Carronbridge Road, Eastleaze, Swindon, Wiltshire, SN5
A 1980s church built to a longitudinal plan, with the top-lit altar placed along the long axis. The utilitarian design is enlivened internally by colourful furnishings and artworks. There is also a medieval font.
The church was built by the Rev. Liam O’Driscoll to serve the expanding population of West Swindon. Before it opened the Catholic community worshipped at Toothill Shared Church, local schools, and even in a converted garage at Fr O’Driscoll’s house. The foundation stone for the present church was laid by Bishop Alexander on 22 February 1985 and the building was ready for use at Midnight Mass at Christmas 1985. A parish centre and presbytery were built at the same time. The identity of the architect has not been established, but similarities with the slightly earlier English Martyrs, Tuffley (qv) suggest the hand of Keith Savory.
The church is built to a longitudinal plan, with painted concrete blockwork walls and a long, pitched artificial slate roof at the front, and a shorter, steeper pitched roof to the rear. At the centre the rear slope continues up to provide a raised clerestory for the sanctuary area. The link with the presbytery has a plain wall with projecting blockwork cross, and the walls are otherwise articulated by concrete projections or faux buttresses.
A narthex area separates the church (to right) from the parish hall (to left). Originally this was open, but has now been enclosed with glass doors. An oval foundation stone with fine lettering is set into the narthex wall. There are also two wall-mounted sculptures, a roundel (copy of Michelangelo’s Pitti tondo) and a carved eagle panel (from a pulpit?). The church itself is a single volume with a small, rectangular, side-lit recess at the back of the sanctuary. The internal walls are also faced in blockwork, with the steel sections of the roof rising from concrete projections. The ceiling is of boarded pine, softening the effect of concrete and steel. The sanctuary is a curved platform placed along the long axis of the building, with the seating (which consists of upholstered chairs) arranged around this.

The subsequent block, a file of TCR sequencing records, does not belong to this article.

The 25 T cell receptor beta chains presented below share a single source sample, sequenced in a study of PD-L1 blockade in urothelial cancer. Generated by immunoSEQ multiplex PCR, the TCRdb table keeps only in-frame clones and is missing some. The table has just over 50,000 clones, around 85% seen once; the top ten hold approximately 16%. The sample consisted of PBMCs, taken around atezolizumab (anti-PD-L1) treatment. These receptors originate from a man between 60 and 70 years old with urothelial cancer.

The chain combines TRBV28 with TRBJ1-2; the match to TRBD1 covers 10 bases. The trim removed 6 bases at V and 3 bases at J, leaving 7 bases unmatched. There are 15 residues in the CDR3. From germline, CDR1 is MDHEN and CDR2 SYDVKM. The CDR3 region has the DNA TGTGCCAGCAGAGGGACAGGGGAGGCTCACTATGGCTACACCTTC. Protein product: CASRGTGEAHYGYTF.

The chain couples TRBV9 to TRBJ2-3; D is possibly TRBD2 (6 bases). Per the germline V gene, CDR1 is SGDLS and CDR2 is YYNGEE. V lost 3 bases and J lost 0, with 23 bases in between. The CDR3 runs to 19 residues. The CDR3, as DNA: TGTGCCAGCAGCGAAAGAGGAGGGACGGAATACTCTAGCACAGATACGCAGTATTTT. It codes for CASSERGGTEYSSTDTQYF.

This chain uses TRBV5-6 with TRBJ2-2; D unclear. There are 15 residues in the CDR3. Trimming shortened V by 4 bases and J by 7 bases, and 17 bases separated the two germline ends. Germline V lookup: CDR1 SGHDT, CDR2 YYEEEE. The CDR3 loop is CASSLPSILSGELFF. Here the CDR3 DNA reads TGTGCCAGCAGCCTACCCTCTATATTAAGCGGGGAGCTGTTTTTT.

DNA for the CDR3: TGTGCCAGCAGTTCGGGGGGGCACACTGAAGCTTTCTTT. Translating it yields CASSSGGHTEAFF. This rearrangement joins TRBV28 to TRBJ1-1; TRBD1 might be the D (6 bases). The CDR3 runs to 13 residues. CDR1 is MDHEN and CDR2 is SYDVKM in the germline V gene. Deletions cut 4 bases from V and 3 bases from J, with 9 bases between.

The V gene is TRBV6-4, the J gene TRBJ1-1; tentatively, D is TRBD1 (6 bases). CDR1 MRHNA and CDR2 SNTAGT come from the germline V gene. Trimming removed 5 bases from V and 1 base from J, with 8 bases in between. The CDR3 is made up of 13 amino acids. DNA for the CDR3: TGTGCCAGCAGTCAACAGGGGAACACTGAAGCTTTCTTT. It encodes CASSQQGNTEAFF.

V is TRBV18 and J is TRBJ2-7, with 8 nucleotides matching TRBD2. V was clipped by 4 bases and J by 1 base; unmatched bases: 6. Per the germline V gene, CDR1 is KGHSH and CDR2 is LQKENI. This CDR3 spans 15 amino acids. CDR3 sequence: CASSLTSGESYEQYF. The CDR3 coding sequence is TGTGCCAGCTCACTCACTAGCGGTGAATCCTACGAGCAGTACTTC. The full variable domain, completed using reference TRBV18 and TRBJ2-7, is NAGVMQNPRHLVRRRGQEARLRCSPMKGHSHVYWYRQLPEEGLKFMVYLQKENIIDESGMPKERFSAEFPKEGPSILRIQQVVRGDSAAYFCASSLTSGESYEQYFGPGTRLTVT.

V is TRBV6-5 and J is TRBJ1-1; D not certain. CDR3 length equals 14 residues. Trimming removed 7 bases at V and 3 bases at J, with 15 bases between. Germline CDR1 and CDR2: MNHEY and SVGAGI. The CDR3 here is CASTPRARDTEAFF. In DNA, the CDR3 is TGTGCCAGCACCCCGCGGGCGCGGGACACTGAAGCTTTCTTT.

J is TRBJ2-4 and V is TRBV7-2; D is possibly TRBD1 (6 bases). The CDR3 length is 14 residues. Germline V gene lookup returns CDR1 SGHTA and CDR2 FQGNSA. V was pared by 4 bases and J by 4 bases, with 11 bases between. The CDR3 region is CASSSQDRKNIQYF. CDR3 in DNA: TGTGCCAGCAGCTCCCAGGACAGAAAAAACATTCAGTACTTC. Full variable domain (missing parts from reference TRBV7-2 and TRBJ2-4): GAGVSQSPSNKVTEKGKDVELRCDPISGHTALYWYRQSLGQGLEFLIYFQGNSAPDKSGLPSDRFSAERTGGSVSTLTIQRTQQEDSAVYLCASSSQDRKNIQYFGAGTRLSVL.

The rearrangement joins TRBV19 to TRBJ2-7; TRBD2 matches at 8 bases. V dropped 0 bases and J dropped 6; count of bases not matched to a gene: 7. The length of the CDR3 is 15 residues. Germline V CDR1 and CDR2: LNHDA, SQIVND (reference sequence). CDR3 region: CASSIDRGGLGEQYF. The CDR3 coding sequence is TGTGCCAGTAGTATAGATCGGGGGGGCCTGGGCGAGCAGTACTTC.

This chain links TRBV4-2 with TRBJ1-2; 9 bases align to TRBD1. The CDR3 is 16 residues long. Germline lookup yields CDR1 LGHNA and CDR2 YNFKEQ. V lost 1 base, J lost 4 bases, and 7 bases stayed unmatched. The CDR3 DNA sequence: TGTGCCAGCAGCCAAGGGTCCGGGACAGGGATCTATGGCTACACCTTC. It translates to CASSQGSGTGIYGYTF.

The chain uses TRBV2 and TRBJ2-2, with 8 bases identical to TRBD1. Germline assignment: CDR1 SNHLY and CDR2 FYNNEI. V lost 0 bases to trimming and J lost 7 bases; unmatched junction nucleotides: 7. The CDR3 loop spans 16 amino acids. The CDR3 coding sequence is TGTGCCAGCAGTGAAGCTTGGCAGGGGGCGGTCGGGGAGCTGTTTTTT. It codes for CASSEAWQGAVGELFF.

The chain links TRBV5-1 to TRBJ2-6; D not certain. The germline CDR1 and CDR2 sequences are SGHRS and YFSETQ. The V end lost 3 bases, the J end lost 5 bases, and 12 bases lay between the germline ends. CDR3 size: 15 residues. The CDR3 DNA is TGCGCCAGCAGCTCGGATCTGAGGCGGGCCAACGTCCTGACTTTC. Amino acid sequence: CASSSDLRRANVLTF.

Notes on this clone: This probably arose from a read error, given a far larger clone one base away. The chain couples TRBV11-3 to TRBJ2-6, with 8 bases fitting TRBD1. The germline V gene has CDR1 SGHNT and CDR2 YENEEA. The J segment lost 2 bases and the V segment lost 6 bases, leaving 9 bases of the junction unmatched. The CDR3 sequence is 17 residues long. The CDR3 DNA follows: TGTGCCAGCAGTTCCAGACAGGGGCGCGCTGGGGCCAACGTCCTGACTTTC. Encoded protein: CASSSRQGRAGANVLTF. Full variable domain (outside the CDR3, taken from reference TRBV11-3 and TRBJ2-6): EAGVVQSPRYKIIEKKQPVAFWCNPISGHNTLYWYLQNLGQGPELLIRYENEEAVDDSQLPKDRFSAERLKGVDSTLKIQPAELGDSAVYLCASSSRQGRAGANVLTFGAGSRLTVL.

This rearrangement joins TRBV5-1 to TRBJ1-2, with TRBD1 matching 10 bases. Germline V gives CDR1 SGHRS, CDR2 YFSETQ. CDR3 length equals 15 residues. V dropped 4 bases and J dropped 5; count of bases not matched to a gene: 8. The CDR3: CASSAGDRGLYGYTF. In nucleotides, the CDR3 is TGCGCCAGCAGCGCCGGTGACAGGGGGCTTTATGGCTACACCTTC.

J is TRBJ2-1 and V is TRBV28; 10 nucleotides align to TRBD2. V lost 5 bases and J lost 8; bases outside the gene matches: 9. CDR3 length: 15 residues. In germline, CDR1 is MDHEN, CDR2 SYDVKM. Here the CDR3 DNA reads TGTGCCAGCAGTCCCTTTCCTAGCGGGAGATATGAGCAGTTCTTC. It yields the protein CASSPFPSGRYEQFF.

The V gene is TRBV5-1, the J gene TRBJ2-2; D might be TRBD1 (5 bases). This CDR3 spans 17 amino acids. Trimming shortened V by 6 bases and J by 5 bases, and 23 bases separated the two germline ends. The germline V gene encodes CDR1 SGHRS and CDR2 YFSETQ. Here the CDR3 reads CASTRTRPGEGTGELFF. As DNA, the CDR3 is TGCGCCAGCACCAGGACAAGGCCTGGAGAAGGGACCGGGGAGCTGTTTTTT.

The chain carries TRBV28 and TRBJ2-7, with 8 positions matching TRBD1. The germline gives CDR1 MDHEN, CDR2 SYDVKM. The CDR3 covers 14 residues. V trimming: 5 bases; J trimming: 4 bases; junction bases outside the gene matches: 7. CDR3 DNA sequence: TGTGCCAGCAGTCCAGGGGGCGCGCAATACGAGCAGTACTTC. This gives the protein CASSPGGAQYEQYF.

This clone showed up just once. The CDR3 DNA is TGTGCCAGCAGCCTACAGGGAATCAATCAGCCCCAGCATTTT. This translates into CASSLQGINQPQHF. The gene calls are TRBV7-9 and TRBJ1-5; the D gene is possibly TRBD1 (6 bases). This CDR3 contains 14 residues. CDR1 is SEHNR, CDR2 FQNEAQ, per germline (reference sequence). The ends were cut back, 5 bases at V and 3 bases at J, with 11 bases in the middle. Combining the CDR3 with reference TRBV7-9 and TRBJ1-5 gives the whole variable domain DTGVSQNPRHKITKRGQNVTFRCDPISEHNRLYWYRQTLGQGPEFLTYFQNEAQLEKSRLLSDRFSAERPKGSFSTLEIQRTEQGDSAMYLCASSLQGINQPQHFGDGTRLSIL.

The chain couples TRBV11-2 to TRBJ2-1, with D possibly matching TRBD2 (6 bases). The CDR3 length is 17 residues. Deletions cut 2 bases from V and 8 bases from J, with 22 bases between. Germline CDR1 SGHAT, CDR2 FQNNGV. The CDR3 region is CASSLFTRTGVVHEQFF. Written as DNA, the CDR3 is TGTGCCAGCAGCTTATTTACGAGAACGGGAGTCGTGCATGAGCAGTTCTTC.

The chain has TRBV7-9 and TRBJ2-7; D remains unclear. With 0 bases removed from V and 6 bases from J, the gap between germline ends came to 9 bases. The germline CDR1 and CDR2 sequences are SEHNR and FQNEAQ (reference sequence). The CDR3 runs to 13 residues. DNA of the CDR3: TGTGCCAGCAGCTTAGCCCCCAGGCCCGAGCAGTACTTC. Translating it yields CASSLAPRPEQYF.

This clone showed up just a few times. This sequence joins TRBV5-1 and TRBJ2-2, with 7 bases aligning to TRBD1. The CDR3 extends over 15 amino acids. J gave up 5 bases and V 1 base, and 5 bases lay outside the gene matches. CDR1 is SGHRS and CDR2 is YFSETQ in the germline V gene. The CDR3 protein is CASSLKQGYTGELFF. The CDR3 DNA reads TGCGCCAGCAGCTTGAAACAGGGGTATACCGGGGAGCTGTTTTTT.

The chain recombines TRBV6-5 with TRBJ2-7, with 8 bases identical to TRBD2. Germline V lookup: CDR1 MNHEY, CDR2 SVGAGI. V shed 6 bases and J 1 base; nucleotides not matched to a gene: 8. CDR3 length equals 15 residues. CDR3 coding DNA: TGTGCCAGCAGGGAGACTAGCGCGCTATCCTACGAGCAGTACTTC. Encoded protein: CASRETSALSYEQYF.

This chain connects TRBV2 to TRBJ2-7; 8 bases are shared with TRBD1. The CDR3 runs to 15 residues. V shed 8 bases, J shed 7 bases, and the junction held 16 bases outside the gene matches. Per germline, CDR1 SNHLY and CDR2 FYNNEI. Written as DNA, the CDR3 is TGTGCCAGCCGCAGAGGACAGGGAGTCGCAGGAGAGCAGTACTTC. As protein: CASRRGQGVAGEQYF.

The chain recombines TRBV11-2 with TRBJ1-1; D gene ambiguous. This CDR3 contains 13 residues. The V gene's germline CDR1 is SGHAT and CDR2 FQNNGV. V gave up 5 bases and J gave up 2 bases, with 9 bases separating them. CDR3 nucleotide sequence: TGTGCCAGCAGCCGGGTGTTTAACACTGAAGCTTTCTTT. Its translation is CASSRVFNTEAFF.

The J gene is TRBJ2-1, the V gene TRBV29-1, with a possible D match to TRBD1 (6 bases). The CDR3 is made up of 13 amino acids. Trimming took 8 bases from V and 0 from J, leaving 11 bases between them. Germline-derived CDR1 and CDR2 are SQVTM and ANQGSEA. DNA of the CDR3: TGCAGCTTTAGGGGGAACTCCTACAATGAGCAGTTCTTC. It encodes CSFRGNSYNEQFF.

Within this somewhat austere and utilitarian setting, colour and enrichment are provided by the furnishings. They include one item of considerable antiquity, an octagonal stone font, of apparent late fifteenth-century date and unknown provenance. In another corner is a statue of St Peter, an 1890s copy of the famous bronze statue in St Peter’s in Rome, which came from the pro-Cathedral at Clifton. And in another corner is the pipe organ, 1905 by Griffen & Stroud, which came from Marlborough United Reformed Church.
Other furnishings include:
Architect: Keith Savory (unconfirmed attribution)
Original Date: 1985
Conservation Area: Yes
Listed Grade: Not Listed